One dim and chilly day last winter, I slipped into the warmth of the Island Grown Initiative’s greenhouse at Thimble Farm, and, while nobody was looking, did a face plant in a flat of fragrant basil. Ah. That smell! Summer! Only…it wasn’t. But my brain didn’t seem to realize that. Suddenly, my internal Google Map zoomed out, up, over, and down onto another Island farm about eight miles west and eight years ago.

It was a hot, bee-buzzing, gentle-breezing early August day at Native Earth Teaching Farm. Pygmy goats (my ostensible interview subjects) wandered the sandy road, munching weeds, and scattering a noisy flock of guinea hens. At last I found their proprietor, Rebecca Gilbert, waist deep in a sea of fragrant basil. And not just any basil – lime basil, lemon basil, Thai basil. I’d never seen such basil. I forgot all about the goats and got lost in a fascinating conversation with Gilbert that would set me on the road to growing my own interesting selection of basil varieties in the following years.

Such is the mnemonic power of basil. One sniff of that licorice- and lemon-laced aroma and you are transported to a sunny day, a wonderful al fresco meal, a friend’s kitchen garden.

On that winter day, I was surprised to learn that heat-loving basil now grows year-round on the Vineyard, thanks to Island Grown Initiative’s greenhouse and hydroponic growing system. Farm Hub program leader Keith Wilda told me that the ideal germinating temperature for basil is about 72 degrees, and since it loves plenty of water and nitrogen, the hydroponic system is ideal. 

A greenhouse environment (or a hoop house, as I learned from my own experience) offers another perk – protection. Protection from certain basil-eating pests and from unexpected cold snaps (even in summer). The great takeaway is this: You can make your own mini “hoop house” for basil in your garden with fabric row cover, wire hoops, and bricks or staples to hold the fabric down. I have grown beautiful hole-less basil this way, because the cover keeps the Japanese beetles out. It also helps the bed retain moisture and gives a small degree of protection from the sun’s harshest rays. 

Because while basil loves heat, it doesn’t necessarily like or need the full-on, all-day sun that the tomatoes and eggplants we often plant it near do. Parched or wilted basil is a sad sight; consistent watering is essential to prevent this. But partial shade is helpful, too.

That’s why a container can be ideal for growing a small amount of basil. You can position the container (choose a tall, deep one rather than a wide, shallow one) in a spot near your house – like a sunny backdoor step – where it might get a bit of afternoon shade. If it’s close by, you’ll remember to water it – and you’ll cook with it more. Be sure to add compost to your potting soil and use a liquid seaweed fertilizer on the plant (or plants) every few weeks. Pinch the plants back (or harvest a few sets of top leaves) when they’re young to encourage branching and to prevent flowering. When flower buds do appear, pinch them off and add to salads. Or let a few plants go – the long stems of flowering Thai basil are so pretty and sturdy that I use them in flower arrangements. (And in curries, of course.)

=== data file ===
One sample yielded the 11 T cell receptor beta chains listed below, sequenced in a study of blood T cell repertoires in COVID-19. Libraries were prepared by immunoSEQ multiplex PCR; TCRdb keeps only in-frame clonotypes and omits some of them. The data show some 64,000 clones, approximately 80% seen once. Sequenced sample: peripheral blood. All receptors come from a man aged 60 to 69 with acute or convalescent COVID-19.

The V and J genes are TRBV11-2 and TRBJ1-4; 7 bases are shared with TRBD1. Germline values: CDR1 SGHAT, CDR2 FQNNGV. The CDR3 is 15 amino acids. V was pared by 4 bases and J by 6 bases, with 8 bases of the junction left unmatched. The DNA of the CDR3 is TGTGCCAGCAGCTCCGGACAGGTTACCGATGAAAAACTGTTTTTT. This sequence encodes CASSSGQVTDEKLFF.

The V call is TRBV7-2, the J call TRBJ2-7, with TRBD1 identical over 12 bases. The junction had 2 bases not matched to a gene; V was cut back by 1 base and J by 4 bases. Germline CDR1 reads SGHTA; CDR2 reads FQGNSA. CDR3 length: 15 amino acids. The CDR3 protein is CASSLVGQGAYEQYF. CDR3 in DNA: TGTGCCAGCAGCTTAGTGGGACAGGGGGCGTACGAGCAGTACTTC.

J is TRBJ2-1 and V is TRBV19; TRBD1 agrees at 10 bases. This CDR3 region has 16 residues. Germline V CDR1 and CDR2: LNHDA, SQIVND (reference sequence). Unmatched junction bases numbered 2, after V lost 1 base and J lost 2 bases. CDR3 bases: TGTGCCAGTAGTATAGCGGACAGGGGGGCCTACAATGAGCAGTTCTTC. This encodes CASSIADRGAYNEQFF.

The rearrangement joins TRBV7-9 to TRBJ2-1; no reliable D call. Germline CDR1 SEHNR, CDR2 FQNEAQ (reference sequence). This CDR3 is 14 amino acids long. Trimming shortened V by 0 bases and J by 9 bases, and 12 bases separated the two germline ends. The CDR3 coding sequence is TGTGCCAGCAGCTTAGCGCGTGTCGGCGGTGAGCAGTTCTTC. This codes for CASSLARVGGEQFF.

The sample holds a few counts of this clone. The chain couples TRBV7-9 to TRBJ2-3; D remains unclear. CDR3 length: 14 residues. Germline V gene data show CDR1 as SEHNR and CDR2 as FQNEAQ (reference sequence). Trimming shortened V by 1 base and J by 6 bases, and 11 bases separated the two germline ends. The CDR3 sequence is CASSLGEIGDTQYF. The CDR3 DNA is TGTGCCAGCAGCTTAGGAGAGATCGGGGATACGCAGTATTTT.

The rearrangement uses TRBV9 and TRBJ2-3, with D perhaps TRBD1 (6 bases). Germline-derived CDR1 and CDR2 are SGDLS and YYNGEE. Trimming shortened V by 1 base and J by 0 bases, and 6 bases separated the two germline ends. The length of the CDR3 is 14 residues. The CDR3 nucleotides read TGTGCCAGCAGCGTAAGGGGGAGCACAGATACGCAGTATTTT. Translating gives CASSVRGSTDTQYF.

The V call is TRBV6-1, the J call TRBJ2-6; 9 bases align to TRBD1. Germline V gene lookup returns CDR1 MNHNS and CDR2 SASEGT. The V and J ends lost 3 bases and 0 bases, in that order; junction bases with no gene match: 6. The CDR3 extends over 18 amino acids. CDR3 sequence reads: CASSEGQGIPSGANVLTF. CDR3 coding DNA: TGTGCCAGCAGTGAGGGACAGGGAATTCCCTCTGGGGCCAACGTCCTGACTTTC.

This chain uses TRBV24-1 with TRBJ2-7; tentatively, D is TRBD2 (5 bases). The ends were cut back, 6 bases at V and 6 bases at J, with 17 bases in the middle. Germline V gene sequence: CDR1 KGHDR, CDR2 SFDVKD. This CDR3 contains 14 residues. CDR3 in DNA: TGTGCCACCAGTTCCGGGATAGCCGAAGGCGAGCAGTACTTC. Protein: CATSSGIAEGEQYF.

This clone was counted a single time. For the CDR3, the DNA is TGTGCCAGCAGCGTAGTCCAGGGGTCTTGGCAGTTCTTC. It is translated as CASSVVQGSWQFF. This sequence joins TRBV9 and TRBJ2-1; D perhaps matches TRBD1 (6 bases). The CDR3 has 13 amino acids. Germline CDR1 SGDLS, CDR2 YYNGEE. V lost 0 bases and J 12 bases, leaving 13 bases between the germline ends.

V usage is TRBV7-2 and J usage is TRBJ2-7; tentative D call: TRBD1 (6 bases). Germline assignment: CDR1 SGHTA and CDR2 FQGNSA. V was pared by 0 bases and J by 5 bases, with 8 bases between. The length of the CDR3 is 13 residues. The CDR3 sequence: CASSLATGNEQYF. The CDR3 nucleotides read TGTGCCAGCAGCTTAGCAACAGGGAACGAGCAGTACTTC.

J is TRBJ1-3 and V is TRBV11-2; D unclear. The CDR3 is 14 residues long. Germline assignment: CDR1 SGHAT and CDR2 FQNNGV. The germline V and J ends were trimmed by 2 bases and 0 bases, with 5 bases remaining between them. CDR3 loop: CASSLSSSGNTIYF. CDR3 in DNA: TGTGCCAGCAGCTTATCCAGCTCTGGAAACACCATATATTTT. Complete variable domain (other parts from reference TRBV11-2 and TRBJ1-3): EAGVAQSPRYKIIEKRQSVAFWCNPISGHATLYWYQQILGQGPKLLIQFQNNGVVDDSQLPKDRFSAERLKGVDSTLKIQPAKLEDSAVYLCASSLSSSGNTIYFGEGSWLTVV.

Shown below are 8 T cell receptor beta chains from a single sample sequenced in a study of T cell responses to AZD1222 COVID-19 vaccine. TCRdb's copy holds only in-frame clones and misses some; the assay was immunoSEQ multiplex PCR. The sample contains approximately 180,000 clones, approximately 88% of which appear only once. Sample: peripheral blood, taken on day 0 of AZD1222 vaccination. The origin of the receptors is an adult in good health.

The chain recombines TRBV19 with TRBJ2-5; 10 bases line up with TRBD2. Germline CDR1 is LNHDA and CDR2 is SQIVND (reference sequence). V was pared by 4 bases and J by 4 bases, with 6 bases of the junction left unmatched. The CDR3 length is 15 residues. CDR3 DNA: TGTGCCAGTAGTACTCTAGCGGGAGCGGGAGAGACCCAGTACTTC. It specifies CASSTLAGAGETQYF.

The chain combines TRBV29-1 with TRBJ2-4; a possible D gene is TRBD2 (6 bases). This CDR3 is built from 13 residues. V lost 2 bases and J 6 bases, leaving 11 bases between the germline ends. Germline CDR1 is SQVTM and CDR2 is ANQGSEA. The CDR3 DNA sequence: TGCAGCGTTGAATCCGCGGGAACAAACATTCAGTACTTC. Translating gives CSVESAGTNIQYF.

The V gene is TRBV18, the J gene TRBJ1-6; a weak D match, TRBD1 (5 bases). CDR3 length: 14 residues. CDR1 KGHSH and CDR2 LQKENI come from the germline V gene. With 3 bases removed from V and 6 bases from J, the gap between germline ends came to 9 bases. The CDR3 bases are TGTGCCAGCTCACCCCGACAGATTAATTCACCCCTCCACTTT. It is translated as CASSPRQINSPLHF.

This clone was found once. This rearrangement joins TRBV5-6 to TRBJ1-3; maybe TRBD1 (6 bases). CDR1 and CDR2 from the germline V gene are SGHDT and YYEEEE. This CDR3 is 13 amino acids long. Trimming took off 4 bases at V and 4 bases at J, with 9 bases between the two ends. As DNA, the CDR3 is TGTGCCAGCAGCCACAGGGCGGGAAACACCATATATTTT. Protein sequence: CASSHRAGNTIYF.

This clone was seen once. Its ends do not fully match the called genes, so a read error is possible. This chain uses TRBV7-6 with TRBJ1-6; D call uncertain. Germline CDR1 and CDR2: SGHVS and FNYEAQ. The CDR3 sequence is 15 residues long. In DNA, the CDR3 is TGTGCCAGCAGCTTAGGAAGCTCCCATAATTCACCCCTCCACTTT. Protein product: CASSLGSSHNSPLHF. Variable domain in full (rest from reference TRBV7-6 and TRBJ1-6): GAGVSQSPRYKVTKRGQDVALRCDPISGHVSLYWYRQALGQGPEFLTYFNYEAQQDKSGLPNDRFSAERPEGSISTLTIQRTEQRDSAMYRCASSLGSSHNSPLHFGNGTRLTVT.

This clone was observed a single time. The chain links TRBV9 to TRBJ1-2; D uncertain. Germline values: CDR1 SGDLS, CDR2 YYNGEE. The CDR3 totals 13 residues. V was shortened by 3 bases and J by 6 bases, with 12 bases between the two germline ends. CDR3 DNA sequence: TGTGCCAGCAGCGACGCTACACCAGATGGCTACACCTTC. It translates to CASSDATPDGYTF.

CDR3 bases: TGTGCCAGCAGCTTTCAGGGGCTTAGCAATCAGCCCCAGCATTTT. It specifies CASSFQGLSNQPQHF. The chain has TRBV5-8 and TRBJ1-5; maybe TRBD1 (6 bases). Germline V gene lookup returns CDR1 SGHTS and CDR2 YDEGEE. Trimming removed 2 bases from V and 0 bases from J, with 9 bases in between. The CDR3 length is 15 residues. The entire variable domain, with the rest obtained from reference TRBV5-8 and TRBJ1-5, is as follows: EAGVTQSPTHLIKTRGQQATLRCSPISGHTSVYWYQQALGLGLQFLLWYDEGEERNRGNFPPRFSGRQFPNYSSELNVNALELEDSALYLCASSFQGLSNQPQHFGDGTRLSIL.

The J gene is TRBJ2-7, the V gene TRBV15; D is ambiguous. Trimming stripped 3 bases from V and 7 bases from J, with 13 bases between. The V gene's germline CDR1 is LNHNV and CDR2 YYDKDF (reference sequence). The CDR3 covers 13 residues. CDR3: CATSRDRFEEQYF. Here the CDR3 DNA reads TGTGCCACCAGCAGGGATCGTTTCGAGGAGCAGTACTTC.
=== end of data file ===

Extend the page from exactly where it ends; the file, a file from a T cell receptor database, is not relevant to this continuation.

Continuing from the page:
Next year, if you want to start basil from seed, check out or for some really interesting varieties. (Wilda recommends looking for those that are resistant to fusarium wilt.) The choices are astounding; there are more than 100 varieties of basil worldwide. You could try cinnamon basil, Aristotle bush basil, Caesar basil, Mrs. Burns lemon basil, or Gilbert’s new favorite – Tulsi, or holy basil (Ocimum sanctum, as opposed to Ocimum basilicum, our more familiar sweet culinary basil). Holy basil, which is native to tropical Asia, has been used in Ayurvedic medicine for centuries. While all basils are thought to be antibacterial and anti-inflammatory, holy basil may help regulate stress hormones and potentially has many other health benefits. Gilbert makes a tea from Tulsi leaves.

I’m also planning to grow Globe basil – a small plant with tiny leaves that are perfect for plucking whole and tossing in salads. I often use whole small (or torn larger) leaves of basil since this is one herb that bruises very easily, especially when chopped with a dull knife. If I need a large amount of chopped basil, I take advantage of the speedy, sharp blades of the food processor. I’ve used whole and chopped in the grain salad I’ve included here. 

 So whether you’re planning to make a lot of insalata caprese and linguine al pesto this summer, or you just like the smell of fresh basil, you can’t go wrong with adding a few plants to your garden, deck, or patio.

And be sure to do a face plant in your basil patch every once in a while. No telling where that fragrance will take you.

The following recipe was originally publised with this article:

Double Basil Summer Grain Salad with Cherry Tomatoes, Cucumbers, Nectarines,
Fresh Corn, and Avocado